EGYPT: Aid convoy enters Gaza, without aid
After being stranded at the Rafah border crossing for nearly 24 hours, nine members of the Egyptian Parliament were told Tuesday that the construction materials they had hauled for hundreds of miles would not be permitted into the Gaza Strip. The politicians had little choice but to walk in alone.
Organized by the Muslim Brotherhood and two independent MPs, the convoy included several trucks carrying 1,000 tons of steel and 5,000 thousand tons of cement, items not considered humanitarian aid. The fleet was stopped numerous times on its way to Rafah for what with authorities called "security reasons." The trucks eventually were confiscated and denied entry into the Palestinian enclave.
The politicians staged a sit-in at the crossing's gates Monday and Tuesday. Pleas to the leadership of the Egyptian lower parliament, People's Assembly, to intervene failed to persuade authorities to release the confiscated goods. Convoy members accompanied by journalists eventually had to settle for entering Gaza on foot.
"We’ve suffered a lot of obstacles from security authorities since we instigated our route to Rafah," Muslim Brotherhood MP Mohamed Beltagi said. He added that his fellow convoy members were committed to entering Gaza in order to "deliver an important message of solidarity from all Egyptians against Gaza's blockade."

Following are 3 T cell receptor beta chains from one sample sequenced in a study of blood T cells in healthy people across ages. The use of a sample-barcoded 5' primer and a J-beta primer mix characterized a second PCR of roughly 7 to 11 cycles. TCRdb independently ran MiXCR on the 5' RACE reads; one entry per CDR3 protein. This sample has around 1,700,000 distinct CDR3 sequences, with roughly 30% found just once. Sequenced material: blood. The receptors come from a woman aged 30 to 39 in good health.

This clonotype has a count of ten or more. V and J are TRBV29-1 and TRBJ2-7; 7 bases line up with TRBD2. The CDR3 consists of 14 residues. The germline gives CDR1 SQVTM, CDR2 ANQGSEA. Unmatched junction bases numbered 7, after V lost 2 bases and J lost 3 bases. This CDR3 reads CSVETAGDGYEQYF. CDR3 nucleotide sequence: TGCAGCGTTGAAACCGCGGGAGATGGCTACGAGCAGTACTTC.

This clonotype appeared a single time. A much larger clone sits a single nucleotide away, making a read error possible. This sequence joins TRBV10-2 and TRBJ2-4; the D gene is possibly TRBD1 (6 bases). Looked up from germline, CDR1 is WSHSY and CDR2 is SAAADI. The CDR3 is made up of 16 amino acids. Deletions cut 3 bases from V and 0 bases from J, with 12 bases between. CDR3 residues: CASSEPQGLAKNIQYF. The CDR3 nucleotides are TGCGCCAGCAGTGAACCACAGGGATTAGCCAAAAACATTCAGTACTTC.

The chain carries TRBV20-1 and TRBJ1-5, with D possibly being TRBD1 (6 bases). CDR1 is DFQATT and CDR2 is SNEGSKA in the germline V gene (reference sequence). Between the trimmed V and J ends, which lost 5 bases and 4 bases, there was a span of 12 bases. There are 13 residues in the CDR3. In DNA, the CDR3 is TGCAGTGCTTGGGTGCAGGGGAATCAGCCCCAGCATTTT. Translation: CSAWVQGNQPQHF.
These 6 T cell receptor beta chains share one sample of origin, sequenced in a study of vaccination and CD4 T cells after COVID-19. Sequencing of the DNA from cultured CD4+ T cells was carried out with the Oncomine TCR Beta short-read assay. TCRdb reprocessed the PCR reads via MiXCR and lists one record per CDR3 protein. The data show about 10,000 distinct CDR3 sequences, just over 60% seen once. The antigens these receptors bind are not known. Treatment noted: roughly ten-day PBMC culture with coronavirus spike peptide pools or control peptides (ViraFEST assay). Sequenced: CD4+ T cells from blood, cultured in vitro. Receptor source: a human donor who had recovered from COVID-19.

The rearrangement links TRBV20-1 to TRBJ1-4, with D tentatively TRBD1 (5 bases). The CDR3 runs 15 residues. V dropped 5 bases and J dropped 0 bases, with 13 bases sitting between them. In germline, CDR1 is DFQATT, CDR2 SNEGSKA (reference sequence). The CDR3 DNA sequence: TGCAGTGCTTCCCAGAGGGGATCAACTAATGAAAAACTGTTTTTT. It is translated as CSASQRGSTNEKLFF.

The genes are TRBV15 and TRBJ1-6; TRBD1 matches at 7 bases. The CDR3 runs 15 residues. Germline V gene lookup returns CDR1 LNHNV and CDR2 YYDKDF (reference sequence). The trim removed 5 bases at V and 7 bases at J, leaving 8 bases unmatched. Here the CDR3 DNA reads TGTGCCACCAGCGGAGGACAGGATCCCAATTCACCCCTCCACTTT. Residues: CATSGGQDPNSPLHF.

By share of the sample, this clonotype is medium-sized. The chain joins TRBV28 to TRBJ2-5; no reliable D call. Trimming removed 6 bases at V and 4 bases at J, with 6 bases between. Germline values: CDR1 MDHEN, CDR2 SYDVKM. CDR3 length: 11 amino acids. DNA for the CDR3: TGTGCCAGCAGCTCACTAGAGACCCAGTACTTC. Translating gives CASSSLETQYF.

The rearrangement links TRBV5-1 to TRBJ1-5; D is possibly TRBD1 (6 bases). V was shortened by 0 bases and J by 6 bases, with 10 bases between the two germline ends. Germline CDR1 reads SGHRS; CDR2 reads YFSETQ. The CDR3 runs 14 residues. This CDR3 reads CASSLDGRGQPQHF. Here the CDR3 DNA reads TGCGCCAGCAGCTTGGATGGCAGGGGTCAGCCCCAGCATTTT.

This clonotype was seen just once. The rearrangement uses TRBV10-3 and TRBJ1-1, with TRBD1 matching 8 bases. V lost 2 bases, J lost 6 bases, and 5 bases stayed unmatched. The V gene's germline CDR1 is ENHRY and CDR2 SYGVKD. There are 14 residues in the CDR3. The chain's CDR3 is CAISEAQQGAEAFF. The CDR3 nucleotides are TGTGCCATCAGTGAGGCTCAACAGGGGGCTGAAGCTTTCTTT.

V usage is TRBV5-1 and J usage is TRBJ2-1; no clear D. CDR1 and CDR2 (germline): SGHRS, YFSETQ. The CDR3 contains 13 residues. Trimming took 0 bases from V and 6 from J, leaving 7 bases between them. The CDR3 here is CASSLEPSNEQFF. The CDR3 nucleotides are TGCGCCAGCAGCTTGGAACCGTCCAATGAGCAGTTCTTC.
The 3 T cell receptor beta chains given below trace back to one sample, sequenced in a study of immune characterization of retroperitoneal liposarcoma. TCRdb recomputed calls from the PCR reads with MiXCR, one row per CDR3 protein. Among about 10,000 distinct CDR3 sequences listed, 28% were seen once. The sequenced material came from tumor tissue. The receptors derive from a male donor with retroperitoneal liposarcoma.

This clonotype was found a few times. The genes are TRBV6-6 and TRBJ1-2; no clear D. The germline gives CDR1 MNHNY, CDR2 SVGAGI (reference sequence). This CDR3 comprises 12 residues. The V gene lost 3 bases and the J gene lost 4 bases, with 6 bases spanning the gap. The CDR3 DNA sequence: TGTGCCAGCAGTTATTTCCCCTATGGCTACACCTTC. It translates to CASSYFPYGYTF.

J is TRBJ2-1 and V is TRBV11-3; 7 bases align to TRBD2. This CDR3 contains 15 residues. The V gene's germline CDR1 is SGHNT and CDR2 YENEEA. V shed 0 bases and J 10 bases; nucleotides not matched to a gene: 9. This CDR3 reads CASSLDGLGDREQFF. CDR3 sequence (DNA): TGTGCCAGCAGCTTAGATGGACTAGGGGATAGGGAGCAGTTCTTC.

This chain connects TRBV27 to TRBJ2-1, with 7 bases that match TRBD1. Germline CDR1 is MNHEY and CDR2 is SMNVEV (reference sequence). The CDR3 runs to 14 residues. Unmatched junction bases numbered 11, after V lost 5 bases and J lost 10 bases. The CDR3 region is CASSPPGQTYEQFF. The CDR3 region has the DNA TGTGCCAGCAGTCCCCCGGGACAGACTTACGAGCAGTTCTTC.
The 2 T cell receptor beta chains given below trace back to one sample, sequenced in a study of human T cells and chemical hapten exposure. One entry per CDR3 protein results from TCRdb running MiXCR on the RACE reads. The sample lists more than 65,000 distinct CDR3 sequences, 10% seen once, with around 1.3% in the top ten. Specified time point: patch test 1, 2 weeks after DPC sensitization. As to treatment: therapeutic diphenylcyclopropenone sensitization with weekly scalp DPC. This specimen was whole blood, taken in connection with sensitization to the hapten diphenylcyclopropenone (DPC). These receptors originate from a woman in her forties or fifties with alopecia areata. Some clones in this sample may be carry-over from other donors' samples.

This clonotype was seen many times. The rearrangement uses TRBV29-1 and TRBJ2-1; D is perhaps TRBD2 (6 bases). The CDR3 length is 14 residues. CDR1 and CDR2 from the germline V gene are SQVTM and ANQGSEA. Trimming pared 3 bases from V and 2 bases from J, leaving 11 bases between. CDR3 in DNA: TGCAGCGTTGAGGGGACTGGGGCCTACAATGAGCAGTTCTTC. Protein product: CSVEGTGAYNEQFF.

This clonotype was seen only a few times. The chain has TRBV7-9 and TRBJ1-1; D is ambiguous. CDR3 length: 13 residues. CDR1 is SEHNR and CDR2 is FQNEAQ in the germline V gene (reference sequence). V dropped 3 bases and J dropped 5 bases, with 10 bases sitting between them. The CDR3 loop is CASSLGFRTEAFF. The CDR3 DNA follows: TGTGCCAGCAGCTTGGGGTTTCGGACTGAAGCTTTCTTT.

Egyptian officials said that only the United Nations Relief and Works Agency for Palestine Refugees (UNRWA) has the authority to ship construction materials into Gaza. Israel claims that building supplies would strengthen Hamas, the militant group that controls the strip.
Egypt weakened Israel's blockade of Gaza by opening Rafah crossing gates last week after nine activists were killed following a raid by Israeli commandos on a six-ship Gaza-bound humanitarian flotilla last week. Egypt, which also opposes Hamas, has allowed the border to be opened only a few days a month, but Arab outcry after the flotilla incident forced it to open the border of an indefinite time.
Since then, hundreds of Palestinians have flooded Egypt. A top Egyptian security official told AFP that the crossing will remain open, adding that a decision to close it will be taken only in case "any violations occur" from the Hamas side.
Hamas has been in charge of Gaza since it successfully ousted the Palestinian authority from the strip in 2007, leading to the joint blockade by Egypt and Israel.
-- Amro Hassan in Cairo
Photo: Egyptian MPs walking past Rafah crossing. Credit: Reuters